Police seize Church offices in Sudan: CEN 5.27.04 May 27, 2004Posted by geoconger in Church of England Newspaper, Episcopal Church of the Sudan.
Armed police seized the offices of the Episcopal Church of the Sudan in a move observers say was designed to split the Church, with the aim of creating a rump group loyal to the Khartoum government.
The Rev Enock Tombe, the Provincial Secretary of the Episcopal Church of the Sudan (ECS), reports that on Thursday May 20, police entered the Church’s offices in Khartoum and “ordered the eviction of ECS personnel and properties from the building.”
“Staff were warned that if the order was not complied with, force would be used to ensure compliance,” Mr Tombe writes, as “armed riot police were positioned at the gate for this purpose.” Workmen brought by the police then emptied the buildings of their contents loading them onto trucks.
The Rt Rev Daniel Deng Bul, Bishop of Renk, who witnessed the raid, reports that he and the other members of the Church staff were unharmed as he told them not to resist. Bishop Deng and church staffers have taken refuge at All Saints Cathedral in Khartoum.
In a letter delivered to Sudanese President General Omar el-Bashir on May 24, Archbishop Joseph Marona protested that the seizure was “part of a systematic attempt to undermine the work of the Church”.
He accused the government of perverting the rule of law and targeting Christians for persecution as “this event serves to highlight the vulnerability of Christians in Northern Sudan under Sudanese Sharia law.”
The Bishop of Khartoum, the Rt Rev Ezekiel Kondo, stated that a police major who led the raid told him “the former bishop of Rumbek, Gabriel Roric Jur, has sold the building to someone else and the court has issued order of eviction to this effect.”
“We suspect that the government might be behind Roric to do this to put the ECS into a difficult position” Bishop Kondo added.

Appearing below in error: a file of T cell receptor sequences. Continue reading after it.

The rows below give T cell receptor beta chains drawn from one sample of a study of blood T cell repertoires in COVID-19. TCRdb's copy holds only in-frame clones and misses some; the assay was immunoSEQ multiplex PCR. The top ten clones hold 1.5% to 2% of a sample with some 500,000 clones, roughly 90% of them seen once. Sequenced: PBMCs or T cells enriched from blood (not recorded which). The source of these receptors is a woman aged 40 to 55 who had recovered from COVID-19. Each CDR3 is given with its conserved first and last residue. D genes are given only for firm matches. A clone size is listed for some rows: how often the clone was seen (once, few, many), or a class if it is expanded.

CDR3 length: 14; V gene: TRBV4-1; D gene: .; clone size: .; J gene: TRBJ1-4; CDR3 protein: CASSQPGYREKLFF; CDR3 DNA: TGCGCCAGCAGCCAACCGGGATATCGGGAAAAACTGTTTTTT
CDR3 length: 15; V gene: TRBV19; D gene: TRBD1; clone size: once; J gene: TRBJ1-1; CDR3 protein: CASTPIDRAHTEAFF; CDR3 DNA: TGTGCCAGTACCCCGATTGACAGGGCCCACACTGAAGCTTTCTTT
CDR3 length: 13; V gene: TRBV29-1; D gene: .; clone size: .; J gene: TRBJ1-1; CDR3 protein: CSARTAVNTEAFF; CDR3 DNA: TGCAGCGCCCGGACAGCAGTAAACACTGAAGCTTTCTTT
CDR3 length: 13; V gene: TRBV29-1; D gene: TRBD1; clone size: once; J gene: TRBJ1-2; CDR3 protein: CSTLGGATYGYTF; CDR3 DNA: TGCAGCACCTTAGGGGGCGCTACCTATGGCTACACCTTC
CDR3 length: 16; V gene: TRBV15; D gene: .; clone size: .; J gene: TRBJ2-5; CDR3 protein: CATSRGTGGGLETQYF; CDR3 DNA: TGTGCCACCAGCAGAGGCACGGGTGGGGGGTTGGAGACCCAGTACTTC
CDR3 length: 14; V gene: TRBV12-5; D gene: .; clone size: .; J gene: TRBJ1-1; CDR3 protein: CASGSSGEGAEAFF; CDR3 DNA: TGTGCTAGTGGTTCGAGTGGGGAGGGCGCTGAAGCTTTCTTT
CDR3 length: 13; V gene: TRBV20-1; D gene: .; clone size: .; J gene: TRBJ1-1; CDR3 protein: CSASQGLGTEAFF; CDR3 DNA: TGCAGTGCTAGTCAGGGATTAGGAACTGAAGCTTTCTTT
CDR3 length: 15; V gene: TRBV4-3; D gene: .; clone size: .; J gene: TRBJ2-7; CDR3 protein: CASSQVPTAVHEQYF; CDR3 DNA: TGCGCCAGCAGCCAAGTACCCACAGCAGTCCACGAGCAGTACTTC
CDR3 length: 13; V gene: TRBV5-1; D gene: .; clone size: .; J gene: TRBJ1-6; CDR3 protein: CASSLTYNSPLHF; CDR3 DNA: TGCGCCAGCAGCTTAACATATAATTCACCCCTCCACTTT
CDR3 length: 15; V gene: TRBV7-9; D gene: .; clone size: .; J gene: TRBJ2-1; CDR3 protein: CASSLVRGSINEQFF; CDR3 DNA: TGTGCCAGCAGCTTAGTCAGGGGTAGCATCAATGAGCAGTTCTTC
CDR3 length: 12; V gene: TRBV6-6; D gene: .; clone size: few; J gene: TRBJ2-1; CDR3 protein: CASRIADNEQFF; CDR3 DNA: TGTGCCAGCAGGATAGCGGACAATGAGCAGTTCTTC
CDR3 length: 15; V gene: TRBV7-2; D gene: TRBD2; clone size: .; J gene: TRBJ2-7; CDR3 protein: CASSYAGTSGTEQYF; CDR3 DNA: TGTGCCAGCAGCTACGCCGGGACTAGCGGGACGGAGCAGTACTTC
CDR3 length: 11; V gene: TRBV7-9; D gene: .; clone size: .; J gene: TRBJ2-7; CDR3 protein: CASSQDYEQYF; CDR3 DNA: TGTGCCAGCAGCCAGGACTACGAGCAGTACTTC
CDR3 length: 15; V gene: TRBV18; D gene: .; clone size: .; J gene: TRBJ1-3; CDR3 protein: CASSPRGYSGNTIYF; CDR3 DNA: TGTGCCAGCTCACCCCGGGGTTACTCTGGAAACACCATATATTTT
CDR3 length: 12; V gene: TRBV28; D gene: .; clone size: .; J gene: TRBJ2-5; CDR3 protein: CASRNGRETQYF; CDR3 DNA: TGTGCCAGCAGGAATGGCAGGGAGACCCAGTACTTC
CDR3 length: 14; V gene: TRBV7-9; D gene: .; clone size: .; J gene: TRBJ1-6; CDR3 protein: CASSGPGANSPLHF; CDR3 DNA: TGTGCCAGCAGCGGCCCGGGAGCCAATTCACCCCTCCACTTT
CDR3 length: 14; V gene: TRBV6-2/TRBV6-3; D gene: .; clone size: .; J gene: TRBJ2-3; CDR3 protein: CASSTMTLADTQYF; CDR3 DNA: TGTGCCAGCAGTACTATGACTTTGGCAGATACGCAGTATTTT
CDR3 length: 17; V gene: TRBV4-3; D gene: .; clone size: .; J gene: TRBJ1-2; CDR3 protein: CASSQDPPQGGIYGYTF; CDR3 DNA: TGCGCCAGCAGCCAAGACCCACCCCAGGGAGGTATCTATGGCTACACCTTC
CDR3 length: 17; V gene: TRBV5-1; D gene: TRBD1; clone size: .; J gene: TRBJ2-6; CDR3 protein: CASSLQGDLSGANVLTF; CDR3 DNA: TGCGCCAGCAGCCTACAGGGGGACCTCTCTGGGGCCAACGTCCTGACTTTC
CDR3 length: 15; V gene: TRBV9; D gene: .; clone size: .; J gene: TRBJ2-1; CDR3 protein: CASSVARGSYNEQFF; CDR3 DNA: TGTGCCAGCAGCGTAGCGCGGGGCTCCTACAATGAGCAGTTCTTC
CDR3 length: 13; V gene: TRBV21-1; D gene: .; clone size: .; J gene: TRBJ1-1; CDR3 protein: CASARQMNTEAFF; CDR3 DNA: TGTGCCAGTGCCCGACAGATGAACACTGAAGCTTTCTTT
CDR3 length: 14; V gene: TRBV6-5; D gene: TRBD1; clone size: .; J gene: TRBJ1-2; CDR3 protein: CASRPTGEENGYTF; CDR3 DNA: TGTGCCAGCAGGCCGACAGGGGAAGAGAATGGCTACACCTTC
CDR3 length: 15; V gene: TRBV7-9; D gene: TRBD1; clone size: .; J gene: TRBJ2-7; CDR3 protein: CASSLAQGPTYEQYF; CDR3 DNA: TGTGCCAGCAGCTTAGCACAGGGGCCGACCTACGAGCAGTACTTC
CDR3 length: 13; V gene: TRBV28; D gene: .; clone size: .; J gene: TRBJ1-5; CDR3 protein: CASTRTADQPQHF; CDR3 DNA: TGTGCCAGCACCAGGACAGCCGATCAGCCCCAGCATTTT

In December 2003, the former Bishop of Rumbek announced the formation of a rival Episcopal Church of the Sudan and declared himself Archbishop. Considered a “renegade” by many Christians for his service to the National Islamic Front (NIF) government, he served as Deputy Foreign Minister of the Sudan and is presently the chairman of the government’s Inter-religious Dialogue Commission.
On Sep 5, 2002, the General Synod of the Sudan changed the Church’s canons, requiring a bishop to be resident in his diocese. If a bishop were absent for more than six months, the see would be declared vacant. On May 31, 2003, Archbishop Marona deposed Bishop Roric from office when he refused to return to Rumbek after an absence of 10 years.
Bishop Roric refused to accept the sentence and responded by creating a rival Church with the backing of elements of the NIF government.
The Provincial Secretary, Mr Tombe, states Khartoum has recognised Bishop Roric as “Archbishop of ECS” and continues through all the organs of state to collaborate with Roric’s efforts to undermine the Church’s activities”.
Sudanese law requires Churches to hold property in the name of a trustee, rather than in the name of the institution. Mr Tombe stated, “The property was originally bought in the name of Gabriel Roric as trustee on behalf of the ECS.”
Bishop Roric,the Church has since learned “sold the building” he explained, “while masquerading as the Archbishop of ECS”.
This is the second time the Episcopal Church in Sudan has been divided. In 1987,wrangles over succession between the late Archbishops Elinana Galamu and Benjamina Yugusuk divided the Church and was only resolved in 1992 following the intervention of Archbishop George Carey who reconciled the two groups.